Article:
Consignments of Environmentally Friendly Clothing
1. Asda has saved almost 1.3 million road miles after shifting from road to sea when delivering to northern stores. The retailer has been using a next-day coastal feeder shipping route between Felixstowe and Teesport since January 2009, transporting Asda and George-branded containers originating from the Far East. It can load deliveries on up to 3 sailings a week.
2. Previously Asda goods brought to southern ports would have been hauled by road up to its northern depots, accounting for an extra 2,200 tons of CO2.
3. Revival of coastal shipping for north-south traffic, especially of non-perishable goods, nicely complements other efforts at improving north-south and east-west connexions by road and rail and developments in the canal network and environmental constraints on air services. The ports along the east coast are useful for services for traffic direct between Scandinavian harbors and Rotterdam with Scotland and the north of England, which can include agricultural produce and suitability for distribution of bulk cargo intended for warehouses serving national retailers on the scale of high-street chains and supermarkets.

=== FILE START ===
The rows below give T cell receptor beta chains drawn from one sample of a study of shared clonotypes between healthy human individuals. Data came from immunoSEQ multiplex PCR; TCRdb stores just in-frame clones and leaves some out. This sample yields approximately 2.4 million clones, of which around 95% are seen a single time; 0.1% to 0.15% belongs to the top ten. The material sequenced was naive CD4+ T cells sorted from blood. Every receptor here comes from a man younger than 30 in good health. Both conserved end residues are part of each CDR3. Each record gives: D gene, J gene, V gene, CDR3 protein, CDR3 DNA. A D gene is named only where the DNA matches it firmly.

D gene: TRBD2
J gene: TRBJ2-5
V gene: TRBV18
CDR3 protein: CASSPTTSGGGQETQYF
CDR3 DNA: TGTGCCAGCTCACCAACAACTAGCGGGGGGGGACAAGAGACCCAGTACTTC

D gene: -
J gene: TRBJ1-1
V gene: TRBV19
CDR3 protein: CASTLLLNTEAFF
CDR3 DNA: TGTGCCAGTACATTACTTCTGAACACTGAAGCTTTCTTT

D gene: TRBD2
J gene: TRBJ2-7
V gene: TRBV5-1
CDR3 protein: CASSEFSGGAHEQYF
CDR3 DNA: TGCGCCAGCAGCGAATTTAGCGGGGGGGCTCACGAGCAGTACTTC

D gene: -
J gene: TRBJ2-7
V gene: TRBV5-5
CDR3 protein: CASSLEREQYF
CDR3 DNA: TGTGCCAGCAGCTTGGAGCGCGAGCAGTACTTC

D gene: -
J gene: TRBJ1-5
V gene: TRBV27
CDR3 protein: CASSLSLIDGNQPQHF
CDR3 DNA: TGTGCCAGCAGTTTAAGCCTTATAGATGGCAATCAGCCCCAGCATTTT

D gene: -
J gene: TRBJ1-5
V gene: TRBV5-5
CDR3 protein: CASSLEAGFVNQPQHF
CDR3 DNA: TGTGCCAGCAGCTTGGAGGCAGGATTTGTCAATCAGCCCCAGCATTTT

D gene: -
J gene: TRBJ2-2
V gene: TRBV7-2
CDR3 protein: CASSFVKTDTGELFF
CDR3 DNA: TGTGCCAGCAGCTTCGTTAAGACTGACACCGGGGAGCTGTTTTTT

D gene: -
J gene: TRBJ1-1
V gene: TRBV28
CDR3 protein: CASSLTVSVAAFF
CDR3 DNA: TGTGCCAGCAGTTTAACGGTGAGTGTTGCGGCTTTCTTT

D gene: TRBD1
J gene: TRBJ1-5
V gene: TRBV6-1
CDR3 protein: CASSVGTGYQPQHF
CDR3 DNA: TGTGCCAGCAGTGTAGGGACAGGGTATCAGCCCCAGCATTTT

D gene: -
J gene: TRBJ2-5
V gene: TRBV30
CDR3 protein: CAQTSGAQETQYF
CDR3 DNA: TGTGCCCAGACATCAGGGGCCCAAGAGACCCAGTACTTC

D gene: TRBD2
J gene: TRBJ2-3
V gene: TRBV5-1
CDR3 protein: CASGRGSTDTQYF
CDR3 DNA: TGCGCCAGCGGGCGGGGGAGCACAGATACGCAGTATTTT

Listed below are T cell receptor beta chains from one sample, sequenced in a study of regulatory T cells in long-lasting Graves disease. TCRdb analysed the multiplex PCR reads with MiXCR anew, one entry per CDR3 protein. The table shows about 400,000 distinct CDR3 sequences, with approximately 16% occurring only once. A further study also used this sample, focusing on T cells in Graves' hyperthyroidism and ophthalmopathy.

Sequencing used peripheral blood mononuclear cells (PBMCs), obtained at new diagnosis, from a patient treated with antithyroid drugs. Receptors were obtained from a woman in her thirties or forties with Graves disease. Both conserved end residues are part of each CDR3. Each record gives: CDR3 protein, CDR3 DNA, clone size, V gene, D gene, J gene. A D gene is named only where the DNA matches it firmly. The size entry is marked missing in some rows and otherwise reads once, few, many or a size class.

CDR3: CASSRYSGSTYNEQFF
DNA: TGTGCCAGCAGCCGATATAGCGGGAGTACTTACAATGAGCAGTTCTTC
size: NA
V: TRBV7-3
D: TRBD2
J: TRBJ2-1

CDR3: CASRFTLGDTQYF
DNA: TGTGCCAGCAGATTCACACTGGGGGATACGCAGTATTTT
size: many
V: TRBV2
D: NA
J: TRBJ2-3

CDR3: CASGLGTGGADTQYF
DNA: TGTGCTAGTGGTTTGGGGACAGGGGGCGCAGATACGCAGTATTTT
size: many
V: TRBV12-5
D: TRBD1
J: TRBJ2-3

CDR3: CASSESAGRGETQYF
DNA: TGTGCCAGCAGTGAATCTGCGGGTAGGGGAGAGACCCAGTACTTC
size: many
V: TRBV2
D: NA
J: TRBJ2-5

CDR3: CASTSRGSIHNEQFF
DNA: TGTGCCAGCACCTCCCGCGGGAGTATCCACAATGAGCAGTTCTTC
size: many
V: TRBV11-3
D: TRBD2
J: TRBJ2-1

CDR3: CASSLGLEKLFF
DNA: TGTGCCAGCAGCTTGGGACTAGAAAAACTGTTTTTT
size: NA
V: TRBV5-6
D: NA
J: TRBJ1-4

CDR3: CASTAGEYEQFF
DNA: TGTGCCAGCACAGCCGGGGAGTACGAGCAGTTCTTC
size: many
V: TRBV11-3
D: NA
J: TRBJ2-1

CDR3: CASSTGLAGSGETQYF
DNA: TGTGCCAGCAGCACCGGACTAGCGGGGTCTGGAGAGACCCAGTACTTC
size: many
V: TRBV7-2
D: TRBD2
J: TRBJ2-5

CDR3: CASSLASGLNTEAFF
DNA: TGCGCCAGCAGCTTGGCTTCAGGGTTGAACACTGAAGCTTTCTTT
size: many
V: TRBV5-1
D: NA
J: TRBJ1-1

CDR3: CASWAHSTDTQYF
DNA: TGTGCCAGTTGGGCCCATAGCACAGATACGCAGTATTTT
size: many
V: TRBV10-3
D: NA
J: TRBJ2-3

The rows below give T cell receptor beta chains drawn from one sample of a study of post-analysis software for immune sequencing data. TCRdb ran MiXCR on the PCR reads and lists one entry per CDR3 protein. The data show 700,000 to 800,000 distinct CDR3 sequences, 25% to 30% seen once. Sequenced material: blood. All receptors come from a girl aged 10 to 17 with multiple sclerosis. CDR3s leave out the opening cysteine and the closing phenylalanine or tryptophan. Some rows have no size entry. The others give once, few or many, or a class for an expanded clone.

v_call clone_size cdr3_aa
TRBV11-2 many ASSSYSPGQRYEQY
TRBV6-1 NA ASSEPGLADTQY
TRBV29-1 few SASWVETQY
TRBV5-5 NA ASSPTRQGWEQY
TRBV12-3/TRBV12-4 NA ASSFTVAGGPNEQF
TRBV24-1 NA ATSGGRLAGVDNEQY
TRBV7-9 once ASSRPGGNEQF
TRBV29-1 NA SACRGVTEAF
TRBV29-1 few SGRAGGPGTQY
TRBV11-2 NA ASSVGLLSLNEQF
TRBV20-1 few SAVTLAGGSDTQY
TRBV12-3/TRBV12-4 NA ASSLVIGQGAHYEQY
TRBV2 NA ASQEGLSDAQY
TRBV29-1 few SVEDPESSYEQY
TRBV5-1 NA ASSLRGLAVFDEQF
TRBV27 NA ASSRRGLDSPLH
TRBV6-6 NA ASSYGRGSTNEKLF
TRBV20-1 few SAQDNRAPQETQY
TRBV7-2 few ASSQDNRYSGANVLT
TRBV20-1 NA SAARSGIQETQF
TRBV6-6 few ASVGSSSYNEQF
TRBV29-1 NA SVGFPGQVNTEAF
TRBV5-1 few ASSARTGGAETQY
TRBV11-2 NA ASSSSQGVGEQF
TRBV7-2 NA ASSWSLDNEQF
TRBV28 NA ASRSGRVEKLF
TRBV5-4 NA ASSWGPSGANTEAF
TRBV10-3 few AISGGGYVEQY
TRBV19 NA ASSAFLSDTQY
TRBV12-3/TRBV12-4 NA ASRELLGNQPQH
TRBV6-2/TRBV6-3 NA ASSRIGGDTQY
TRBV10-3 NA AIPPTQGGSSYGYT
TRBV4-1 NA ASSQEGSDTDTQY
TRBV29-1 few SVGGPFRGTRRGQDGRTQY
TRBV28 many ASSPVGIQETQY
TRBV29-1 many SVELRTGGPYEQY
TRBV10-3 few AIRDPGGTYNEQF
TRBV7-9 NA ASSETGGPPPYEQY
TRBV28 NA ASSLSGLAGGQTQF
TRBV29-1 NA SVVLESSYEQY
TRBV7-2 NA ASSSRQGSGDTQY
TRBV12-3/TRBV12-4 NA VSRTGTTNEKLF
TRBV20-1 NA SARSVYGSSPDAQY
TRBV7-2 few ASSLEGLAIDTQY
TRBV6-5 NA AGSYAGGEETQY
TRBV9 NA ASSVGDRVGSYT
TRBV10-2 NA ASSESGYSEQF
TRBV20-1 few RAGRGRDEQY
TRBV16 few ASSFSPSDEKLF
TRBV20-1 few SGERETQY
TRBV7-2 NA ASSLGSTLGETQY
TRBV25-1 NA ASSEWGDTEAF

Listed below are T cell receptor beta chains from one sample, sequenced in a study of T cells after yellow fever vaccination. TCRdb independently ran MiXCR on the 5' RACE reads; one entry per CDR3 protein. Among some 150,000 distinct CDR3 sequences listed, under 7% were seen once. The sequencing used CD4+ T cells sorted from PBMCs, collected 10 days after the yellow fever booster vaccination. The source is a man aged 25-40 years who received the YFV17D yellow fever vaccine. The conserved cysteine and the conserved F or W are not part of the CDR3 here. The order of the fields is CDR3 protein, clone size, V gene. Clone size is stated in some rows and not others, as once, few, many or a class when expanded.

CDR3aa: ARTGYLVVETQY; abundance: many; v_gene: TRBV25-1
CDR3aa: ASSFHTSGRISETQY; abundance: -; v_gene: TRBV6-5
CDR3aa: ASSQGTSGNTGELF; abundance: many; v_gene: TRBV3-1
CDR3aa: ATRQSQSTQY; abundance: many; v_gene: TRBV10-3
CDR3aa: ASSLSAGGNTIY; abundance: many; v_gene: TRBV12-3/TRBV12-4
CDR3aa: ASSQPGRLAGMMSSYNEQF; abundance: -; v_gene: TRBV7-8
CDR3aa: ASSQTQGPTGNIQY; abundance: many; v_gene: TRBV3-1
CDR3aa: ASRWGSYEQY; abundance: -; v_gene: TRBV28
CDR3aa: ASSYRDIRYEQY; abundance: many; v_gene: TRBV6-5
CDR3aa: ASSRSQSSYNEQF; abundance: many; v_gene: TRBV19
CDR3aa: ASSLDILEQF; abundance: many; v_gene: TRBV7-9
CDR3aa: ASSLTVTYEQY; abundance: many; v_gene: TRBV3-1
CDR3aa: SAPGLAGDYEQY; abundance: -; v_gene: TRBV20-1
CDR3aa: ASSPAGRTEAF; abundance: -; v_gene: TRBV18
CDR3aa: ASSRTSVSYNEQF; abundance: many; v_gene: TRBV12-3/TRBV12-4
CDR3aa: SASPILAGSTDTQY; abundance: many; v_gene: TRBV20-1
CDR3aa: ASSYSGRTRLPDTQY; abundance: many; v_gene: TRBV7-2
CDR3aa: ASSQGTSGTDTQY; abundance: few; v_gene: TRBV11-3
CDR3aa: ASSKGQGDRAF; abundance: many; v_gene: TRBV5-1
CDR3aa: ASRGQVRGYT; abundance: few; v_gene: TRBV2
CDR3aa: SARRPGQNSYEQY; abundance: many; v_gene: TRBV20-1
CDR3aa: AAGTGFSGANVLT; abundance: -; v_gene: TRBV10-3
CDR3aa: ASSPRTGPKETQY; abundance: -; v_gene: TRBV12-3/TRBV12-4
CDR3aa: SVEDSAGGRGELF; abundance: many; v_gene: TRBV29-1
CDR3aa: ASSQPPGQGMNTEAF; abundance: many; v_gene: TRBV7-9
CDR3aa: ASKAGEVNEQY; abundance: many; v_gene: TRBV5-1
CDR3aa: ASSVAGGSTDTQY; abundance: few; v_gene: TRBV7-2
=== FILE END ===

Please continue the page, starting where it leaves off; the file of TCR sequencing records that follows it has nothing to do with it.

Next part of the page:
4. Increase in coastal traffic and facilities might be developed into a form of touristry less affected by wind and tide than in the days of sail. Who can disremember that plaintive Geordie voice appealing for the wind to blow southerly? What actually was she yearning for: a southerly wind bringing her beloved from lower latitudes or a blast from the north driving sailing and fishing fleets towards milder climes in the south?
5. Asda’s calculations and others like it have to take account of return journeys, capacity for empties, and possible legs in “inner circle” traffic around the North sea.